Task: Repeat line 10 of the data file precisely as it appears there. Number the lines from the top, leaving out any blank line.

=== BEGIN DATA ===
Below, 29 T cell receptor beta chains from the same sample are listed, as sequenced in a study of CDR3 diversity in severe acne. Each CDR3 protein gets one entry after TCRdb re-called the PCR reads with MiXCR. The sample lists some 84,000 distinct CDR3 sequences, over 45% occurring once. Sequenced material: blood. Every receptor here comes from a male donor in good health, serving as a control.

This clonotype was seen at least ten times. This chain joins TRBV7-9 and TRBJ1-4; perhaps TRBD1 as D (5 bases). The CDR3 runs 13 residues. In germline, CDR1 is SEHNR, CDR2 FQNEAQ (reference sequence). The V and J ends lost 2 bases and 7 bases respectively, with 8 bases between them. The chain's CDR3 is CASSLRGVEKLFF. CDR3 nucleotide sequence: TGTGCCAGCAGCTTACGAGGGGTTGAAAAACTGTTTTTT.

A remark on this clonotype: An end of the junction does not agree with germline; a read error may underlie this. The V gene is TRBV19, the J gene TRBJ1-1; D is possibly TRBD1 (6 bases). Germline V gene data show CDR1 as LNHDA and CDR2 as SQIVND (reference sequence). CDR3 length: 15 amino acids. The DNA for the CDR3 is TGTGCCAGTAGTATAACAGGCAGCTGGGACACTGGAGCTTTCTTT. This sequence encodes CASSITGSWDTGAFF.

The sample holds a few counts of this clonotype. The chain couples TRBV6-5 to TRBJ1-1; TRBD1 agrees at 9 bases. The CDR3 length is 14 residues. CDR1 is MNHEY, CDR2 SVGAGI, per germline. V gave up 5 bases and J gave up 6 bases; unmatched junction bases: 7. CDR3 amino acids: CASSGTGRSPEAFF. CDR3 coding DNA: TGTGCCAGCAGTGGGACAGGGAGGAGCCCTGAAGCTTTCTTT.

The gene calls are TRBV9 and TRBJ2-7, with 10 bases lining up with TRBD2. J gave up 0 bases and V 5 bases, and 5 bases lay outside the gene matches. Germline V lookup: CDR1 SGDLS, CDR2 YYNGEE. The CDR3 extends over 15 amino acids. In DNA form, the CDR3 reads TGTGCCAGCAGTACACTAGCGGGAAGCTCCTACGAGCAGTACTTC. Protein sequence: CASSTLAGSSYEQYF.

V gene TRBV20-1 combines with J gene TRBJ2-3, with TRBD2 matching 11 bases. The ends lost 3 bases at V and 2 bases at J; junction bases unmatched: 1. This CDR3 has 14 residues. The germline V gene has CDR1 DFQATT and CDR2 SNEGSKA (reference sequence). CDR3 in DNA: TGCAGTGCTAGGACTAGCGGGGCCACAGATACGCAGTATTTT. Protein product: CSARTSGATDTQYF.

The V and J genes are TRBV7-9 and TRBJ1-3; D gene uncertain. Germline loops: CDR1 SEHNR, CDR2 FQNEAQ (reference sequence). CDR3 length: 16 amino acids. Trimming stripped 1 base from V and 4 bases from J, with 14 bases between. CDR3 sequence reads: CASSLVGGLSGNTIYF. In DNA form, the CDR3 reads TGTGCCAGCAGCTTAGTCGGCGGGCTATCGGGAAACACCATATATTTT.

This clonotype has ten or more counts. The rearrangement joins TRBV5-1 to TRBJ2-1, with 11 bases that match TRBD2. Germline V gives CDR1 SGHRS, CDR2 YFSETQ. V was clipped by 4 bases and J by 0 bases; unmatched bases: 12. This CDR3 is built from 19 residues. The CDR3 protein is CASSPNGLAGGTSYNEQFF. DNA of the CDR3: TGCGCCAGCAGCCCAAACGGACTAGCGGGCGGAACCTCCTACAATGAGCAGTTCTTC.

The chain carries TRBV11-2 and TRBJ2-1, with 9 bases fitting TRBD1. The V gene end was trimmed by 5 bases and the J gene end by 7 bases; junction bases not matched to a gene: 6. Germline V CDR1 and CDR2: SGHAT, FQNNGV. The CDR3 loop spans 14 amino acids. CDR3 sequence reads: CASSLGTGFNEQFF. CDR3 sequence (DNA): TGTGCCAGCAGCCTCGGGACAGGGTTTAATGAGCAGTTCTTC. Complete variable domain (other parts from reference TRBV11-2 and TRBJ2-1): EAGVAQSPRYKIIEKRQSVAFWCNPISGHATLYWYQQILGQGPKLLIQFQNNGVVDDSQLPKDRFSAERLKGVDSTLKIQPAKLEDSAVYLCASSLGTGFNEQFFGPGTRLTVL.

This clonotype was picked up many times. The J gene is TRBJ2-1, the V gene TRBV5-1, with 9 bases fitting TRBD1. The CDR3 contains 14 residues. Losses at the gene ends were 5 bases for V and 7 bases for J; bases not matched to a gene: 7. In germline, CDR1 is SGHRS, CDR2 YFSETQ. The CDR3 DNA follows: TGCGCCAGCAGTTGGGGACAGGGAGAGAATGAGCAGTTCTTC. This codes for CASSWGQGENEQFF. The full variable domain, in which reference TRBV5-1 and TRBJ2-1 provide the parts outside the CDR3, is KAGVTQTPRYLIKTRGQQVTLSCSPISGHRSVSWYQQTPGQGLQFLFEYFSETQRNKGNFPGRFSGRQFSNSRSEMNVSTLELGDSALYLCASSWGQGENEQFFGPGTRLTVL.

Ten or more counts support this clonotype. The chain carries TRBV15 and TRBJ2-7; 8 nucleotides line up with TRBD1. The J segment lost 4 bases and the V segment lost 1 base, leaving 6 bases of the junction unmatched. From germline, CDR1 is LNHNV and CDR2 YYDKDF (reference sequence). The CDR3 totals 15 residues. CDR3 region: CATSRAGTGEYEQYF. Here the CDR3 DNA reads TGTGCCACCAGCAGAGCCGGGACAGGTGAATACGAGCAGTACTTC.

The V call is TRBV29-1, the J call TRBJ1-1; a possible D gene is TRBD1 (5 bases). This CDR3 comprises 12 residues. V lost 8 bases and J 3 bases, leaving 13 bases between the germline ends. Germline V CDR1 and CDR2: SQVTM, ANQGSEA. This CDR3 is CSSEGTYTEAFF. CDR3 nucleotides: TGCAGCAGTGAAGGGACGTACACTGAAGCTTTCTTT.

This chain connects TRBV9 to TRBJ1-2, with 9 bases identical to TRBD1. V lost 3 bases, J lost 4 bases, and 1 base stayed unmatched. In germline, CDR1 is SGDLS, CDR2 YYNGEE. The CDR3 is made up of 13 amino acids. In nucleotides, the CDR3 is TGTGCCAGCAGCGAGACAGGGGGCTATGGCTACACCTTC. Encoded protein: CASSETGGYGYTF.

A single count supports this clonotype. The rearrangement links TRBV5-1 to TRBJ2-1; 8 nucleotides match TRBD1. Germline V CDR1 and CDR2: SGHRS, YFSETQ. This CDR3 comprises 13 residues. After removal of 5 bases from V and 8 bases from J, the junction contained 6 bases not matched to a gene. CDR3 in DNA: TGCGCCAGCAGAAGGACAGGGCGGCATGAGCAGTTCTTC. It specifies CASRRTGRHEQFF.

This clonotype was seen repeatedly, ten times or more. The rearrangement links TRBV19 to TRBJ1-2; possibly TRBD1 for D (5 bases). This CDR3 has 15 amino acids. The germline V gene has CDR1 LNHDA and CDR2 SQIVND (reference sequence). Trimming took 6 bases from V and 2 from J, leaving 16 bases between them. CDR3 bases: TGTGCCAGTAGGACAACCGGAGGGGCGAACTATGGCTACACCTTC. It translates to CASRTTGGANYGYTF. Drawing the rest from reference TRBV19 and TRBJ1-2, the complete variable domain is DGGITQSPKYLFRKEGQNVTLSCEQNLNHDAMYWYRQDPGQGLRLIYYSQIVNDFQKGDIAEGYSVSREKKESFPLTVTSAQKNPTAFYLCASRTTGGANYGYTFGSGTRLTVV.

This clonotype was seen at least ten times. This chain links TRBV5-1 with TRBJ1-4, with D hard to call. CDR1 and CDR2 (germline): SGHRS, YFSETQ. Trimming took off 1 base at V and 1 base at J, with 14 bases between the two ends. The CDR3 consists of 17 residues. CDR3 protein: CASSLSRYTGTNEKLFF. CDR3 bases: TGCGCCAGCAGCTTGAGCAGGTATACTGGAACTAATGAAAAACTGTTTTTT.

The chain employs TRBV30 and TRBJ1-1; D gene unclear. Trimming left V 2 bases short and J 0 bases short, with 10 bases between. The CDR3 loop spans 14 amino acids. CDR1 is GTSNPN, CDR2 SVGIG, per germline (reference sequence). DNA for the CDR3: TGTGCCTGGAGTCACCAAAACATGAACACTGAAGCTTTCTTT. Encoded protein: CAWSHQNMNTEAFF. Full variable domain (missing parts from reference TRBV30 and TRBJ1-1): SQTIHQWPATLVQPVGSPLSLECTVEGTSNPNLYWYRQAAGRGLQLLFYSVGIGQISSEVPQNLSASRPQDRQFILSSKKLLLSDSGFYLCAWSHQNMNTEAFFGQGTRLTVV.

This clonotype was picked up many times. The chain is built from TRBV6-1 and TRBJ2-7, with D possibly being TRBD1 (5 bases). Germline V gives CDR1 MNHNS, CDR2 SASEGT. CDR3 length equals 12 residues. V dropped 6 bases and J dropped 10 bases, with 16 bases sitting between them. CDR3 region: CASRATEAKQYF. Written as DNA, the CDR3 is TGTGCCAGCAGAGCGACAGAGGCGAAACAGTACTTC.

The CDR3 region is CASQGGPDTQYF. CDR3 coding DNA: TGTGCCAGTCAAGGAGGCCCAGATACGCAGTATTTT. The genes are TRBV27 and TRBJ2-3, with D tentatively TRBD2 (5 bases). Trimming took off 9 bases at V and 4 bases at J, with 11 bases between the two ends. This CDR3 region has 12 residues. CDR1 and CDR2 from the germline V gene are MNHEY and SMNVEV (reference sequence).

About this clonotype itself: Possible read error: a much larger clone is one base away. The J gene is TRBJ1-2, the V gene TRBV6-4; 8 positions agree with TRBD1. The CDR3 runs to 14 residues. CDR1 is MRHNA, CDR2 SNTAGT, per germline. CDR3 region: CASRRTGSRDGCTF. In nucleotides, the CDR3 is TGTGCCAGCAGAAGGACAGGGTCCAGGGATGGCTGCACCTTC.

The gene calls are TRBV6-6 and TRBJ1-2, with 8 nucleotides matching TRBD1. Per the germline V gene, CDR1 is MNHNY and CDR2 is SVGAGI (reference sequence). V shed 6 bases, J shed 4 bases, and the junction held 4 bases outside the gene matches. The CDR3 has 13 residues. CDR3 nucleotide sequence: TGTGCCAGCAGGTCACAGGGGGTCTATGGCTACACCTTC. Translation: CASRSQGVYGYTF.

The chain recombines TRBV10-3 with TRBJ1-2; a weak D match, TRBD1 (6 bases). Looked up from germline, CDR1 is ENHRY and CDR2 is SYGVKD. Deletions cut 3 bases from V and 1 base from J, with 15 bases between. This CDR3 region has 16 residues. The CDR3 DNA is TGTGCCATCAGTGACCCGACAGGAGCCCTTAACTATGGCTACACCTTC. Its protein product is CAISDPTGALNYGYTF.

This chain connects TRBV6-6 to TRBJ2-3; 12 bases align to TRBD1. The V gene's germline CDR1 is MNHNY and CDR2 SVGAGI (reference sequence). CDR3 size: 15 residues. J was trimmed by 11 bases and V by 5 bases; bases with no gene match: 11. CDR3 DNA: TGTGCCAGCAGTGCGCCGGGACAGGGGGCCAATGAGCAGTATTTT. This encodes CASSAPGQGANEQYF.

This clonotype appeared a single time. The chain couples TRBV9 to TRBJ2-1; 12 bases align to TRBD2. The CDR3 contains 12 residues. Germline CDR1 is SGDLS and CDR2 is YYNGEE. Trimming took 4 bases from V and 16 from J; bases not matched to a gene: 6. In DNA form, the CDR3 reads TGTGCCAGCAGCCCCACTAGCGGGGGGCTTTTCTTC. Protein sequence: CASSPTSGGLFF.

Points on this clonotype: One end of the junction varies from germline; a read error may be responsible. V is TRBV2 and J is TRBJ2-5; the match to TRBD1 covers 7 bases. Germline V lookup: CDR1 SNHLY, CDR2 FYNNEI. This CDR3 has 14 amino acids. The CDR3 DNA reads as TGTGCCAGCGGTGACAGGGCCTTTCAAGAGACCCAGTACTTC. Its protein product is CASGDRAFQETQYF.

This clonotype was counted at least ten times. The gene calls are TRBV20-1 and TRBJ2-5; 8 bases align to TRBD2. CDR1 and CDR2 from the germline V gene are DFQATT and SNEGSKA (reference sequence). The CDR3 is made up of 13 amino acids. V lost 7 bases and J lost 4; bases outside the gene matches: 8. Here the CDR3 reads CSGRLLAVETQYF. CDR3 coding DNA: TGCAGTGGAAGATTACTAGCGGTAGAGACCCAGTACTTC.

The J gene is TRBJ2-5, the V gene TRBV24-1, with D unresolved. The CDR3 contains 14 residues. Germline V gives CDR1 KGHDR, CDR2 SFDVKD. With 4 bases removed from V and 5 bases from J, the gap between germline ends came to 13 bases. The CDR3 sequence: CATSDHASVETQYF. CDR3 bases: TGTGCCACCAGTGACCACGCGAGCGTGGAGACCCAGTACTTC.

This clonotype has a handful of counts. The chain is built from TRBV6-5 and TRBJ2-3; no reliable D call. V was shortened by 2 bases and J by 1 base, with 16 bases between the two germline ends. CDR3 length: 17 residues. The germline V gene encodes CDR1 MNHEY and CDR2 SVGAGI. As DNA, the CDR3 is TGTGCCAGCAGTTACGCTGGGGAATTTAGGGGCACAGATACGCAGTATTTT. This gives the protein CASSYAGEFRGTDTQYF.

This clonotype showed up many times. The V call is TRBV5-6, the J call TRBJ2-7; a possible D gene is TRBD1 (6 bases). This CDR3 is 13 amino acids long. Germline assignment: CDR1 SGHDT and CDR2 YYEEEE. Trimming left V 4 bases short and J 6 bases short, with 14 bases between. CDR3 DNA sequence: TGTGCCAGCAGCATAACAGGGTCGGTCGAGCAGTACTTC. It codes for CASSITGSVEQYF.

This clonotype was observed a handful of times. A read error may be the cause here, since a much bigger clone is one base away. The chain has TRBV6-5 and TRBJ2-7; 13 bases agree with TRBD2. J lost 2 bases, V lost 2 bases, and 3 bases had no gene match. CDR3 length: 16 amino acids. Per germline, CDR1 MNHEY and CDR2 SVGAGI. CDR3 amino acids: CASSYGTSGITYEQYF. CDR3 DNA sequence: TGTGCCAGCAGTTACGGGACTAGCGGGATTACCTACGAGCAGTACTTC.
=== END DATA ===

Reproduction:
This clonotype was picked up many times. The J gene is TRBJ2-1, the V gene TRBV5-1, with 9 bases fitting TRBD1. The CDR3 contains 14 residues. Losses at the gene ends were 5 bases for V and 7 bases for J; bases not matched to a gene: 7. In germline, CDR1 is SGHRS, CDR2 YFSETQ. The CDR3 DNA follows: TGCGCCAGCAGTTGGGGACAGGGAGAGAATGAGCAGTTCTTC. This codes for CASSWGQGENEQFF. The full variable domain, in which reference TRBV5-1 and TRBJ2-1 provide the parts outside the CDR3, is KAGVTQTPRYLIKTRGQQVTLSCSPISGHRSVSWYQQTPGQGLQFLFEYFSETQRNKGNFPGRFSGRQFSNSRSEMNVSTLELGDSALYLCASSWGQGENEQFFGPGTRLTVL.